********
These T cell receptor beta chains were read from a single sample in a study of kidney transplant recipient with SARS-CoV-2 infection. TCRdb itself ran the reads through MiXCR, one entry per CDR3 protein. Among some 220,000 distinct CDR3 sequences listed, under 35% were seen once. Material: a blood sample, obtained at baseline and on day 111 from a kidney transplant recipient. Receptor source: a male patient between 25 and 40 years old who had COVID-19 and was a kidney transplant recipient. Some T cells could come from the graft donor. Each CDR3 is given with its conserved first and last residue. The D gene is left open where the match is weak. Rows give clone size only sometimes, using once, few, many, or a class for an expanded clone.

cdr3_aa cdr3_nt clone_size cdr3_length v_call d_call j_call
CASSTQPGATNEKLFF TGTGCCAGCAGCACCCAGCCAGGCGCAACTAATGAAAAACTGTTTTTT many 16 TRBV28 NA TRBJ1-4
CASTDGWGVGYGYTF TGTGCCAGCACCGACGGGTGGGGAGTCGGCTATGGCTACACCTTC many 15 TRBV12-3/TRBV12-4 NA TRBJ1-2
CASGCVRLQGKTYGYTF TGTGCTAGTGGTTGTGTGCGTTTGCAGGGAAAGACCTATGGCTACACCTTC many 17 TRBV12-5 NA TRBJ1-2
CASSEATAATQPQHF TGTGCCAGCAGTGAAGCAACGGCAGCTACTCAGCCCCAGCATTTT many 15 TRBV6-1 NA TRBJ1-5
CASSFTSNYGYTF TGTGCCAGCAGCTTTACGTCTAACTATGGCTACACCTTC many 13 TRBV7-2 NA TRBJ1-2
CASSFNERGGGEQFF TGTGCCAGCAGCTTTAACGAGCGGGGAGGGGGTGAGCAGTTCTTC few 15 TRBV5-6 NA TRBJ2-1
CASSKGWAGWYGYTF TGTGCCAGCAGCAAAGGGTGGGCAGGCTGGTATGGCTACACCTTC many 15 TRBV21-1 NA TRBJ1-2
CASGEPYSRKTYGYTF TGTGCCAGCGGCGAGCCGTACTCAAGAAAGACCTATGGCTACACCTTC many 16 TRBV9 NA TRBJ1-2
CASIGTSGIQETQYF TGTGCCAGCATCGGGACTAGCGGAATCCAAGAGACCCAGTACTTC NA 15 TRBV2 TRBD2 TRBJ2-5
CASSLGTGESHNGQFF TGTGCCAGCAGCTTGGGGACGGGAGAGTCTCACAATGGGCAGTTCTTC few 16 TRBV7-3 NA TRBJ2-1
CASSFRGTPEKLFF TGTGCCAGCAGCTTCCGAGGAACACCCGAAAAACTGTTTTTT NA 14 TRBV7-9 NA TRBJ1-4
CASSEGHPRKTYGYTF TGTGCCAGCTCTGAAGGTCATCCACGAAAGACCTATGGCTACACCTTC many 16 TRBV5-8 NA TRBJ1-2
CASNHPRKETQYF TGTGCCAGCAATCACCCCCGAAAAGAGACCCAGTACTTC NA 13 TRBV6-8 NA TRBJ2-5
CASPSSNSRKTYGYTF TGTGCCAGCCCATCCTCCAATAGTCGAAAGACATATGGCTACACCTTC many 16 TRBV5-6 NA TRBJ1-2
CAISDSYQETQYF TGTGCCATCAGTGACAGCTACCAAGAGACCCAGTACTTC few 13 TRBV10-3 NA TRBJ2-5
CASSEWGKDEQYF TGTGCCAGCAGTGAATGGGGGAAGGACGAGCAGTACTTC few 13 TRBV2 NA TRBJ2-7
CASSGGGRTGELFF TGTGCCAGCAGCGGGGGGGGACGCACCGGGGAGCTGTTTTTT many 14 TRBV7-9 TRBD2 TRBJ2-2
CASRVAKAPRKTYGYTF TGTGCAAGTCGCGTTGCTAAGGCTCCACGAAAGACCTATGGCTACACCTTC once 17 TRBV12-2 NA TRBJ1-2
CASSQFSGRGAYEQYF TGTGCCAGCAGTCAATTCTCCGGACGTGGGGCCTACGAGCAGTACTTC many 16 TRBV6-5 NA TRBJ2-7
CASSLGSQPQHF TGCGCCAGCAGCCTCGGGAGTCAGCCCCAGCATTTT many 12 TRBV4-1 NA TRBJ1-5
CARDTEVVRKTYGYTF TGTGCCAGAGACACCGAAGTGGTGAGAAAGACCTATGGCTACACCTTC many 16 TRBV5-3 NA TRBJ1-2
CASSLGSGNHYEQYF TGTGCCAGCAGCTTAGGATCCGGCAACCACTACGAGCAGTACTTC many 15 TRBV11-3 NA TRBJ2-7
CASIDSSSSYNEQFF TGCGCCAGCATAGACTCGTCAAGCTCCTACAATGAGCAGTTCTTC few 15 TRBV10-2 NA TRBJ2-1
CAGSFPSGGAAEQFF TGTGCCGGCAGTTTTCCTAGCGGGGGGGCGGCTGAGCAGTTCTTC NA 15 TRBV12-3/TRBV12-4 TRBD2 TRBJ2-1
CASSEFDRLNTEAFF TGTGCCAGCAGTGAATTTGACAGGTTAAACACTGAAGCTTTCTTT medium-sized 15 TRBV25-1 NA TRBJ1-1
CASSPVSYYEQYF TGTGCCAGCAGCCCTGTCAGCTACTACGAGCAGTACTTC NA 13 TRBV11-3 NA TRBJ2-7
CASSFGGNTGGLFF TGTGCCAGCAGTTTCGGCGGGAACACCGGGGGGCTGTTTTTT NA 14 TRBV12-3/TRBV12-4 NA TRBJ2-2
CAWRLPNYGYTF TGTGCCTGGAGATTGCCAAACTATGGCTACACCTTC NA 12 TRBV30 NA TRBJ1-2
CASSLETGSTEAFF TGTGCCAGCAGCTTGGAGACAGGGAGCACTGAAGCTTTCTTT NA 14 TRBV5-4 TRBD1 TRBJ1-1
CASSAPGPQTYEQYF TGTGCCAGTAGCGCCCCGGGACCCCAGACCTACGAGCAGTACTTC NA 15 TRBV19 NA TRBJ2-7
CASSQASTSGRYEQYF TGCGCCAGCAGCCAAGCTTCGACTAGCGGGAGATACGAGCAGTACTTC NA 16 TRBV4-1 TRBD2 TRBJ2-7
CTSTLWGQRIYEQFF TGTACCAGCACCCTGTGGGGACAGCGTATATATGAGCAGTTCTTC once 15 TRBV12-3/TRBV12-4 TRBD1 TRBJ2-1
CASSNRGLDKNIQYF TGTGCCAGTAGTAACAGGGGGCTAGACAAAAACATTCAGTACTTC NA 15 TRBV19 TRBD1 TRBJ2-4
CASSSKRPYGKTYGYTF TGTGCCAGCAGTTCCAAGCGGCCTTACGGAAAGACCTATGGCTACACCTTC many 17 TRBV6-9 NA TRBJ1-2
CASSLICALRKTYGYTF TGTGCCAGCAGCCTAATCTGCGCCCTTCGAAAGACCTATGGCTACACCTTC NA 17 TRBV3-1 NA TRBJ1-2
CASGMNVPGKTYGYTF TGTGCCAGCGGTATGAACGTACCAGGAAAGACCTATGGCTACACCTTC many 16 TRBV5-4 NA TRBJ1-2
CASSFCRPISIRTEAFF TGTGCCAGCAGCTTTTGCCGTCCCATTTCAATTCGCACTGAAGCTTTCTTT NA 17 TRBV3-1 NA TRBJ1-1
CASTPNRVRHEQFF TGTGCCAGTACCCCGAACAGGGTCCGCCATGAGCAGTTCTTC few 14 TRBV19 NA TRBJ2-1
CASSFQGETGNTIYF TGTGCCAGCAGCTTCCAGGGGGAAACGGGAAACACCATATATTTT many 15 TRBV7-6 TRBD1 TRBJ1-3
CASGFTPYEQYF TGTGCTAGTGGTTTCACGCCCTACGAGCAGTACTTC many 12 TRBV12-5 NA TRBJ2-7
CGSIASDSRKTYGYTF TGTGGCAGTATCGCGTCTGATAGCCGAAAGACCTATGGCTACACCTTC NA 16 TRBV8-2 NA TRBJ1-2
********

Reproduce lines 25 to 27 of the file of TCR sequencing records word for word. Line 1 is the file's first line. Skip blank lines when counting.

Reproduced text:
CASIDSSSSYNEQFF TGCGCCAGCATAGACTCGTCAAGCTCCTACAATGAGCAGTTCTTC few 15 TRBV10-2 NA TRBJ2-1
CAGSFPSGGAAEQFF TGTGCCGGCAGTTTTCCTAGCGGGGGGGCGGCTGAGCAGTTCTTC NA 15 TRBV12-3/TRBV12-4 TRBD2 TRBJ2-1
CASSEFDRLNTEAFF TGTGCCAGCAGTGAATTTGACAGGTTAAACACTGAAGCTTTCTTT medium-sized 15 TRBV25-1 NA TRBJ1-1